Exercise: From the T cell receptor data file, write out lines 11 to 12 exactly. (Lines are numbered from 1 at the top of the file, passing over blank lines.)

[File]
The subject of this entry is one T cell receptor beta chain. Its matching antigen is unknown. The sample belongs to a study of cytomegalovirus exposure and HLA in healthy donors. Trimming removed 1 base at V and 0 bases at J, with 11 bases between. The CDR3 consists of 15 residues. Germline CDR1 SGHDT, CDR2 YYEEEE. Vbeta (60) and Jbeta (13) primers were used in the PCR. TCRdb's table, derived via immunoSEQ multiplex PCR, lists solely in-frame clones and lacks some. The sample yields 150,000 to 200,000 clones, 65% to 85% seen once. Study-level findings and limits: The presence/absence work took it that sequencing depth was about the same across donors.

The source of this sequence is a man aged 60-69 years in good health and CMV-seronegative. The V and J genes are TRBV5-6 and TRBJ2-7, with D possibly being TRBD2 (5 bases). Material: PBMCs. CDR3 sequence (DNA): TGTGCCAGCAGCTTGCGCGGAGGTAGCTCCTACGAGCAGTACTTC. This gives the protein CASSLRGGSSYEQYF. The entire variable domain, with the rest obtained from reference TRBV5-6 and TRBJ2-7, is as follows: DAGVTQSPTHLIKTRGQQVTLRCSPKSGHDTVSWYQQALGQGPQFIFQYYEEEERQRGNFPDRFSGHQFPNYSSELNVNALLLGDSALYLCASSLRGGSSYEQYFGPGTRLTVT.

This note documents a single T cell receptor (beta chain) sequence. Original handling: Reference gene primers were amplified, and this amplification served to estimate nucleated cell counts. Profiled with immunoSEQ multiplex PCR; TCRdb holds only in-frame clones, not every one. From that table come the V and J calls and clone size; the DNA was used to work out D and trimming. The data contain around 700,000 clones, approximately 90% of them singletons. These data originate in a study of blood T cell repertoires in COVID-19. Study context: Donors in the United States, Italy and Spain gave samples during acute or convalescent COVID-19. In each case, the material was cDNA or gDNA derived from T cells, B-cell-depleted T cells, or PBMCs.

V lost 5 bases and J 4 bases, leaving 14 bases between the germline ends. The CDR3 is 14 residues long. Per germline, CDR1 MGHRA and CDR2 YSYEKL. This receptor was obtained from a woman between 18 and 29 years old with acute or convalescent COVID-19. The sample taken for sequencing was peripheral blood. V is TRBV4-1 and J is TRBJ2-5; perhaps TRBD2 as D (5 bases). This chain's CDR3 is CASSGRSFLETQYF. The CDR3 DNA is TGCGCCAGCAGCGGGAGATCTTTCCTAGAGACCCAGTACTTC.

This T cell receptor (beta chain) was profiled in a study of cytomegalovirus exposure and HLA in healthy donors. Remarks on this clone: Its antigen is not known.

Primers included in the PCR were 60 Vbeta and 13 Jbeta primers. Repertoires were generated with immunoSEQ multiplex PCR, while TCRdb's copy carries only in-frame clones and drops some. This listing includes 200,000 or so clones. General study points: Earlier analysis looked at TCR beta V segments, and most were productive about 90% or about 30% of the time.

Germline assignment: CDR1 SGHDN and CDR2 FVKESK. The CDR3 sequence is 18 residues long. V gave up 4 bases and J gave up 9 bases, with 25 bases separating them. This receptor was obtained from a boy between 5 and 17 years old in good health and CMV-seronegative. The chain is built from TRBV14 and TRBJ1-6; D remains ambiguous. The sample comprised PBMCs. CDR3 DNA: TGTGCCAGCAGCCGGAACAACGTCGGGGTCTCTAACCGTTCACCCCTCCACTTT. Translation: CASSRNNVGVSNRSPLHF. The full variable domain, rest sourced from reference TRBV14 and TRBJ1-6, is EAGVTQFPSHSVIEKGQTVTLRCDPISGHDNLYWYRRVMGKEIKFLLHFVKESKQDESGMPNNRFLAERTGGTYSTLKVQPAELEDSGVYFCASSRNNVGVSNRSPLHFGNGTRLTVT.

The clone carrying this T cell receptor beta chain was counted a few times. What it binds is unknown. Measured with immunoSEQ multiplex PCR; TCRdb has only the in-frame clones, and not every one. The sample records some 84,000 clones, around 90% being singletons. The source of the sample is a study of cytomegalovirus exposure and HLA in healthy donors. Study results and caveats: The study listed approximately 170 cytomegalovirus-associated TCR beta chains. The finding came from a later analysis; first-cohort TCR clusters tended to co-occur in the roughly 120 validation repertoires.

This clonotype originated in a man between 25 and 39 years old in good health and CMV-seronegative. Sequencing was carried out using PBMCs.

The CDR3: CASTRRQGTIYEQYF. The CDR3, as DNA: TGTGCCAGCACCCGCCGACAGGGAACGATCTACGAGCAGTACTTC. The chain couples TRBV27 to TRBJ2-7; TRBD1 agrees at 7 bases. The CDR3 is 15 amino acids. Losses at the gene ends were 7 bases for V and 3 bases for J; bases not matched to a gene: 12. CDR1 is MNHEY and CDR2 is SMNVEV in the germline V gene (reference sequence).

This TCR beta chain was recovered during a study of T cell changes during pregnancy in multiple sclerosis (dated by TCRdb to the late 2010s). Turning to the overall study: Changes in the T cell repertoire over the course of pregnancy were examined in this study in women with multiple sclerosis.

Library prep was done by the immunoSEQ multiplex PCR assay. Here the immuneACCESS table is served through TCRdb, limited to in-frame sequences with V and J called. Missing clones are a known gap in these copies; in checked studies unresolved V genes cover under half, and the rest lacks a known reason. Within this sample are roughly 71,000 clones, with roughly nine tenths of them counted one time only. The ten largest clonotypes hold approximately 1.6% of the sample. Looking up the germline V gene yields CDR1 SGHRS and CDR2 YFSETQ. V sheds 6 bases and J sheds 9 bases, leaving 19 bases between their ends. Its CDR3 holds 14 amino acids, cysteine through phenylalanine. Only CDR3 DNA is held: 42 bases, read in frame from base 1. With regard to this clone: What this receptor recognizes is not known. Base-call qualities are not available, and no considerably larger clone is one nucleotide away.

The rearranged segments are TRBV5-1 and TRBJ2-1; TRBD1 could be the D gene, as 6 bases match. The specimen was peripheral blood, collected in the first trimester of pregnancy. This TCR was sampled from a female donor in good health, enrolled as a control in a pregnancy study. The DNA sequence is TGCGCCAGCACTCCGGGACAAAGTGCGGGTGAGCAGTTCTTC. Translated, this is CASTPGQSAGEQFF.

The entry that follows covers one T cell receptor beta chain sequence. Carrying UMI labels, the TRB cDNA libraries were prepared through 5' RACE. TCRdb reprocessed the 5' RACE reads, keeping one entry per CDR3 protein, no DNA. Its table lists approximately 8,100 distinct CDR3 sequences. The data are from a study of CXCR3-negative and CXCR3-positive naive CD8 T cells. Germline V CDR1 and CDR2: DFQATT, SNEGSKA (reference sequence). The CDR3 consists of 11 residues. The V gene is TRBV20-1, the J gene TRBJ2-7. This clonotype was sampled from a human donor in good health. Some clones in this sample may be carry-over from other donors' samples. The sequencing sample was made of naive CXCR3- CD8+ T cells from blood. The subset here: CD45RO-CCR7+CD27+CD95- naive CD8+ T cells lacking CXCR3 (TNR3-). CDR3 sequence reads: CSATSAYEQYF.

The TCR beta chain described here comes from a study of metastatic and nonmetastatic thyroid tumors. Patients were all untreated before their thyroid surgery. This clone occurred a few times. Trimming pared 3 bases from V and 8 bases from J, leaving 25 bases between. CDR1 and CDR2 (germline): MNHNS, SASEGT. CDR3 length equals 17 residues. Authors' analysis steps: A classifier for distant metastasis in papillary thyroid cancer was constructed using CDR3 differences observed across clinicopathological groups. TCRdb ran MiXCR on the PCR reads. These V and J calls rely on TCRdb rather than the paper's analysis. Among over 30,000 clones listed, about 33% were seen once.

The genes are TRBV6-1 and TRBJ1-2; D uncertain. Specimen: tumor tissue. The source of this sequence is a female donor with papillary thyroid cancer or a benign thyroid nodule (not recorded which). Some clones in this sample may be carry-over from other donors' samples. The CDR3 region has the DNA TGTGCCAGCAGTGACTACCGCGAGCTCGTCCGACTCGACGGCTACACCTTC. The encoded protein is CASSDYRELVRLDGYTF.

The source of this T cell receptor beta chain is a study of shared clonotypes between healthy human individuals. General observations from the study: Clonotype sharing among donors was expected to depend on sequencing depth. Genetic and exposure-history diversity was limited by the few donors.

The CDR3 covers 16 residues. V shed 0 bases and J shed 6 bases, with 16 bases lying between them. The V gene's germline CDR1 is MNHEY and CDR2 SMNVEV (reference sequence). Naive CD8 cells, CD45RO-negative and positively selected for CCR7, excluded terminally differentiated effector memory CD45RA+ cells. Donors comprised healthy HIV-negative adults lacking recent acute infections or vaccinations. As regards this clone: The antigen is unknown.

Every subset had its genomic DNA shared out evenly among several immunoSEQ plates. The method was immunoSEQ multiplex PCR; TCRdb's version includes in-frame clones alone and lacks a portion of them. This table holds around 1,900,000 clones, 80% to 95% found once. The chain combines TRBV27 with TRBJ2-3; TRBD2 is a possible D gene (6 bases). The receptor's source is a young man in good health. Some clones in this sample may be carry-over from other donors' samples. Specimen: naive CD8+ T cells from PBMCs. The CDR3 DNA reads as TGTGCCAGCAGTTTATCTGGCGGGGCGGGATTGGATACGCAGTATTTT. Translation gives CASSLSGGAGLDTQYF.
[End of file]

This TCR beta chain was recovered during a study of T cell changes during pregnancy in multiple sclerosis (dated by TCRdb to the late 2010s). Turning to the overall study: Changes in the T cell repertoire over the course of pregnancy were examined in this study in women with multiple sclerosis.

Library prep was done by the immunoSEQ multiplex PCR assay. Here the immuneACCESS table is served through TCRdb, limited to in-frame sequences with V and J called. Missing clones are a known gap in these copies; in checked studies unresolved V genes cover under half, and the rest lacks a known reason. Within this sample are roughly 71,000 clones, with roughly nine tenths of them counted one time only. The ten largest clonotypes hold approximately 1.6% of the sample. Looking up the germline V gene yields CDR1 SGHRS and CDR2 YFSETQ. V sheds 6 bases and J sheds 9 bases, leaving 19 bases between their ends. Its CDR3 holds 14 amino acids, cysteine through phenylalanine. Only CDR3 DNA is held: 42 bases, read in frame from base 1. With regard to this clone: What this receptor recognizes is not known. Base-call qualities are not available, and no considerably larger clone is one nucleotide away.